Often we think personal boundaries are just about protecting ourselves but they’re actually much more than that. They’re vital to building and sustaining a succulent relationship.
Personal boundaries have several purposes:
- They ARE tools for protecting our essential Self. It’s where we say ‘No’ in life.
- They help us see ourselves, where we stretch and grow
- They show other people who we are, rather than who we ‘should’ be.
- Our boundaries are the way we teach others how we wish to be treated.
- Setting boundaries helps us feel safe and respected enough to fully engage in relationship rather than pull away from it.
Our personal boundaries, just like everyone else’s, are particularly unique to us, as a result of our individual personality and our life experiences. Because boundaries are so personal we don’t need to justify or defend them to anyone else, as we’re just maintaining your essential Self. Our boundaries are about us, so it is up to us to maintain them, knowing that each time we do so we love ourselves, and those around us.
Getting clear on boundaries is a healthy and normal part of relating.
Reasons why we can have difficulties with boundaries are:
- Not being present or connected to our feeling bodies enough to ‘sense’ our boundaries, or another’s
- a lack of understanding and/or practice
- a lack of role modelling
- having our boundaries regularly crossed at an early age eg. by a smothering, over caring parent, an immature parent who required their emotional needs to be met by the child, children parented in an ambivalent attachment style, being emotionally abandoned or having experienced some form of sexual abuse makes it hard to know we have any.
- People who have difficulty with their own boundaries will unconsciously have difficulty in seeing and respecting the boundaries of others
- We will experience boundary crosses as adults but our childhood experiences remain primary, as our bodies remember and drive our future behaviour, unless we bring it to our awareness.
Identifying a boundary is looking for a contraction or a ‘no’ in our body. Sometimes this ‘no’ can be a little whisper and others it can feel like a freight train roaring through us. We have boundaries in all areas of our lives, from saying no to another committee in order to have more rest during our week to saying no to a particular sexual practice that doesn’t feel right for us.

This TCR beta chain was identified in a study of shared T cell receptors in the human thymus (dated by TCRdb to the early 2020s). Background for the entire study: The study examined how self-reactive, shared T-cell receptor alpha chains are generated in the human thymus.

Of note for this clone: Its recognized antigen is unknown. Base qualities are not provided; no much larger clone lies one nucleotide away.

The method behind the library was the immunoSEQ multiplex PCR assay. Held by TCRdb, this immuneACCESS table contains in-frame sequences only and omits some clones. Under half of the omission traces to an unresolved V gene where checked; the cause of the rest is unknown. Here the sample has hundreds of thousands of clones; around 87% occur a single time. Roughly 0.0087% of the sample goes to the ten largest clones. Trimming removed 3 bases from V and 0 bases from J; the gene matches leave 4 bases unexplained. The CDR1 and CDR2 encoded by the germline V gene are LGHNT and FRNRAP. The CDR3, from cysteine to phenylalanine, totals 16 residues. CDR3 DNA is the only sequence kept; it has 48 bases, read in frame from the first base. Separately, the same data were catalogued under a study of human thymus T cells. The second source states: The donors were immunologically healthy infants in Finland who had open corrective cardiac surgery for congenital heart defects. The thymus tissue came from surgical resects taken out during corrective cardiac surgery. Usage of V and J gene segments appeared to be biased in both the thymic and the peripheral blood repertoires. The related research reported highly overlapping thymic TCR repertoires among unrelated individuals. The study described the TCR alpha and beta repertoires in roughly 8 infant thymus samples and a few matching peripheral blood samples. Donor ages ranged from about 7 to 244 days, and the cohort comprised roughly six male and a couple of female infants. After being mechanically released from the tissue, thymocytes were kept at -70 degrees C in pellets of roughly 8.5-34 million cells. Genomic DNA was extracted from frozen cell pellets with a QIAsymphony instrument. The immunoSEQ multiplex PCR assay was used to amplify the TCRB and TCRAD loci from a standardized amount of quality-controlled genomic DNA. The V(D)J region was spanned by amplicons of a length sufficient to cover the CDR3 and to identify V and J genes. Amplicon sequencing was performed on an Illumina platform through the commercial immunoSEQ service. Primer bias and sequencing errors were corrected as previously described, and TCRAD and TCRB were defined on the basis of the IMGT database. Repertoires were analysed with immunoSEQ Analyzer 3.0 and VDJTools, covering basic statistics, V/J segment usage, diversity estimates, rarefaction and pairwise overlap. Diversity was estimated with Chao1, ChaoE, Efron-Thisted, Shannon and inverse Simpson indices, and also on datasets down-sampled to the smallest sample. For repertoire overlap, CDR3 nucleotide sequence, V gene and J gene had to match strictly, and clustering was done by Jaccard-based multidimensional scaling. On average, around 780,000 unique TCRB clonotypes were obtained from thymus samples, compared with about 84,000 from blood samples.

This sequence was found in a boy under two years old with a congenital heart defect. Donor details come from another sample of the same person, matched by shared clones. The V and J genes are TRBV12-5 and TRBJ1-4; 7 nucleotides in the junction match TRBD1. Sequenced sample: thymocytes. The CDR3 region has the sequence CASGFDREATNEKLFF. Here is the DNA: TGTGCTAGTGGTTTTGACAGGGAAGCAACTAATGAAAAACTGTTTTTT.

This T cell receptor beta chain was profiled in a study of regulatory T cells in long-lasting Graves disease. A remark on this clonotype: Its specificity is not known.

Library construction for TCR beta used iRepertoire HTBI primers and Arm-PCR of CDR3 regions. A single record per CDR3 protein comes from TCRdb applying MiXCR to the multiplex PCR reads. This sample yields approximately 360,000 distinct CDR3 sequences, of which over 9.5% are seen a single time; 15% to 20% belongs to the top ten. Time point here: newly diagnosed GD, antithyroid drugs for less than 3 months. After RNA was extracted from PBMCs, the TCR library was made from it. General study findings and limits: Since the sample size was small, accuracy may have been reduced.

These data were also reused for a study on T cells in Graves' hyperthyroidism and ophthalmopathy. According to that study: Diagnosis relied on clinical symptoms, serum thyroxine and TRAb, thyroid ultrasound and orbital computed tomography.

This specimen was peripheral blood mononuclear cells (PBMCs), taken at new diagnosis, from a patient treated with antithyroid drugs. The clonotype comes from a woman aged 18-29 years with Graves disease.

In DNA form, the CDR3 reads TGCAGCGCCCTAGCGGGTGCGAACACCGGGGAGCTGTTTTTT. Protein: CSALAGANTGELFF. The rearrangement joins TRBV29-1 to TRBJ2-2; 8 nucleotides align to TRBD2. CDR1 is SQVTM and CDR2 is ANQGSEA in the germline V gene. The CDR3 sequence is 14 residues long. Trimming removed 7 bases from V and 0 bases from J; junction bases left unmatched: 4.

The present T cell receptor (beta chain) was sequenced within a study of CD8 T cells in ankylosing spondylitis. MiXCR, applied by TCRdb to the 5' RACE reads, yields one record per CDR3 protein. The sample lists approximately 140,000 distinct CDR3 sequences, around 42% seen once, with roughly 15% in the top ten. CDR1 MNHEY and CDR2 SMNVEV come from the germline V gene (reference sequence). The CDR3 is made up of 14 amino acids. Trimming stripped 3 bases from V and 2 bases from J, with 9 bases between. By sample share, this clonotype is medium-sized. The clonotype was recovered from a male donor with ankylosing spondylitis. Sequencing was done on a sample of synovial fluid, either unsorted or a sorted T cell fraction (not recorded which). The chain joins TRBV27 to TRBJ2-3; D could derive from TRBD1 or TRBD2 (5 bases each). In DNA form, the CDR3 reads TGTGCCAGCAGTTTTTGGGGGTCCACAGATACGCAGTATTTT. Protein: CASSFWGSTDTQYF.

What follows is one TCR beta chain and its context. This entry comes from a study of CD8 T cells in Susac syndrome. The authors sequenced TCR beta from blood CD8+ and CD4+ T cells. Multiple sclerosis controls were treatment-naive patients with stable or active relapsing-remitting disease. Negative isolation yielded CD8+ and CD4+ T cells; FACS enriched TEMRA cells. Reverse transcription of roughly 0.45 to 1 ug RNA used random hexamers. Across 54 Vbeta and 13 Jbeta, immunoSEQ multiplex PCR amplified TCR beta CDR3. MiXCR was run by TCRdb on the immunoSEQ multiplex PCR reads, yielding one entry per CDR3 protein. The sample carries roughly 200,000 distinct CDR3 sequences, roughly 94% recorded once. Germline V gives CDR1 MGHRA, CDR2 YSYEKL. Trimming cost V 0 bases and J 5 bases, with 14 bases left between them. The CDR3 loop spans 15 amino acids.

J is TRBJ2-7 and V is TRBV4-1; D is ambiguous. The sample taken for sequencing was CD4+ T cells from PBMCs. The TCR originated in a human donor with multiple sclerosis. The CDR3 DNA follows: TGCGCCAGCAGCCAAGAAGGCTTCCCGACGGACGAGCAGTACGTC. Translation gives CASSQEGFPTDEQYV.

There are two things boundaries are not:
Boundaries are NOT about trying to control our partner’s behaviour:
They’re not about trying to impose our standards of behaviour onto our partner. Attempting to do this is both a manipulation and an invalidation of who our partners are- as we’re saying we need them to be different from who they are for us to love them, and it’s a very unloving thing to do.
So when you’re setting a boundary ask yourself- is this about me or am I making it about them??
Boundaries are not about avoiding relationship:
When we’re setting a boundary it is not to be used to protect yourself from engaging with your partner in order to avoid being uncomfortable. This is simply avoidance with a manipulative label.
For example you can set a boundary around not having a difficult conversation by requesting a delay:
– until you have more time
– feel more rested
– or clearer in yourself etc
Then set a time when you will be willing to. This is saying ‘no’ to look after yourself, but is not a total rejection of your partners desires. Make sure you follow through with the conversation at a later time, rather than forget about or avoid it altogether, which shows respect for both yourself and your partner.
As you can see, boundaries don’t really work unless we’re willing to identify, state and stand up for them. It is through practice that our boundaries become clear to ourselves and to others.
Our boundaries are about us